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Inheritance and 'virtual'

class Map
{
   void Put(const char*, const char*);
   // ...
}

class Settings : public Map
{
   Put(const char*, const char*);
   // ...
}


Obviously this code is wrong as Map::Put() is not virtual. What I am wanting is for Settings to be able to do a small bit of processing *before* passing the parameters up to Map::Put(), but don't want the implementation of Map::Put() to be completely overridable. I don't want to have to change the inheritance to private.

Is this acheivable?
--Rob
0
boycy
Asked:
boycy
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1 Solution
 
SteHCommented:
class Map
{
   virtual void Put(const char*, const char*);
   // ...
}

class Settings : public Map
{
   Put(const char*, const char*);
   // ...
}


Settings::Put (const char* pc1, const char* pc2)
{
  //do your processing here
  Map::Put (pc1, pc2);
}
0
 
boycyAuthor Commented:
Quote "don't want the implementation of Map::Put() to be completely overridable".

--Rob
0
 
SteHCommented:
Can you then specify what you exactly want to do. You can make the function non virtual and do the same.
class Map
{
   void Put(const char*, const char*);
   // ...
}

class Settings : public Map
{
   void Put(const char*, const char*);
   // ...
}


Settings::Put (const char* pc1, const char* pc2)
{
  //do your processing here before calling
  Map::Put (pc1, pc2);
}

or do you need only parts of the functionality of Map::Put implemented? In that case you could seperate that part into another function of Map and call this function from Map::Put and Settings::Put.
0
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boycyAuthor Commented:
Overriding a non-virtual function will compile but the behaviour is undefined.
I want all of Map::Put() to be run as part of Settings::Put() after some extra checking.

Basically, the second char* for Map::Put() may be 0 and I need it to stay that way, and Map::Put() should not be completely re-implementable therefore shouldn't be virtual.
Settings::Put() needs to impose a restriction that the second char* may *not* be 0 before passing the parameters on to Map::Put().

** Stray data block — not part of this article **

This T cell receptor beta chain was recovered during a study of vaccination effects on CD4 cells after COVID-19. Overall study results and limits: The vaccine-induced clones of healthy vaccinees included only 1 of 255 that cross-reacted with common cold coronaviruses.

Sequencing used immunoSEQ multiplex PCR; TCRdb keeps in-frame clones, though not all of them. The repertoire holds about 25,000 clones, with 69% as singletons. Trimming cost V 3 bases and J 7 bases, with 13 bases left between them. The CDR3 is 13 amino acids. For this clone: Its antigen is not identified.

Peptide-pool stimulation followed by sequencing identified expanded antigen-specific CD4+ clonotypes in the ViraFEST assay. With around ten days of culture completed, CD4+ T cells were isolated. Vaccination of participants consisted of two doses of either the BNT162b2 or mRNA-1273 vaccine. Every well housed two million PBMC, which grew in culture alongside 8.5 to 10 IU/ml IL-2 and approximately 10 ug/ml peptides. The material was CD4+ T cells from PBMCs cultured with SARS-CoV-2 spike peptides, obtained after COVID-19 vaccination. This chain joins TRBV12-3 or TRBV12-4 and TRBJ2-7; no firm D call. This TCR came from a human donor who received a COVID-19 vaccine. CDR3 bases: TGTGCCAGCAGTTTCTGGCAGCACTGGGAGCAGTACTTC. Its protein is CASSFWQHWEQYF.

Cheers,
Rob
0
 
SteHCommented:
Why is the behaviour undefined. A virtual function will do a check at runtime which version to call. A non virtual function is linked at compile time. So you can only call Settings::Put using a pointer to or and object of class Settings. You need to check that you have a proper object for calling it. Both of these functions are defined in different namespaces (the classes) so what is undefined?
0
 
boycyAuthor Commented:
OK, I take it back - I'd read a couple of hours ago that overriding non-virtuals causes undefined behaviour, but just read in another place that it's legal (but immoral!).

Settings::Put(const char*psz1, const char *psz2)
{
   if (psz2 == 0)
      throw ...;
   Map::Put(psz1, psz2);
}

Assuming that Map::Put is a non-virtual function, is this completely legal valid code which won't produce any nasty behaviour or do anything unexpected?

Rob
0
 
carribusCommented:
virtual functions are provided for polymorphism, i.e. using a base class pointer to call overridden functions in derived classes... so in your case:

Map*   pMapObj = new Settings;

pMap->Put();

if your Put function was virtual in Map, then in the above code, the Settings::Put() function would be called. However, if the Map function is NOT virtual, the Map::Put() function will be called.

SteH is correct. You literally override the Map::Put() function in the Settings class and then call via scoping into the Map::Put() function.
0
 
boycyAuthor Commented:
OK, cheers both.
0

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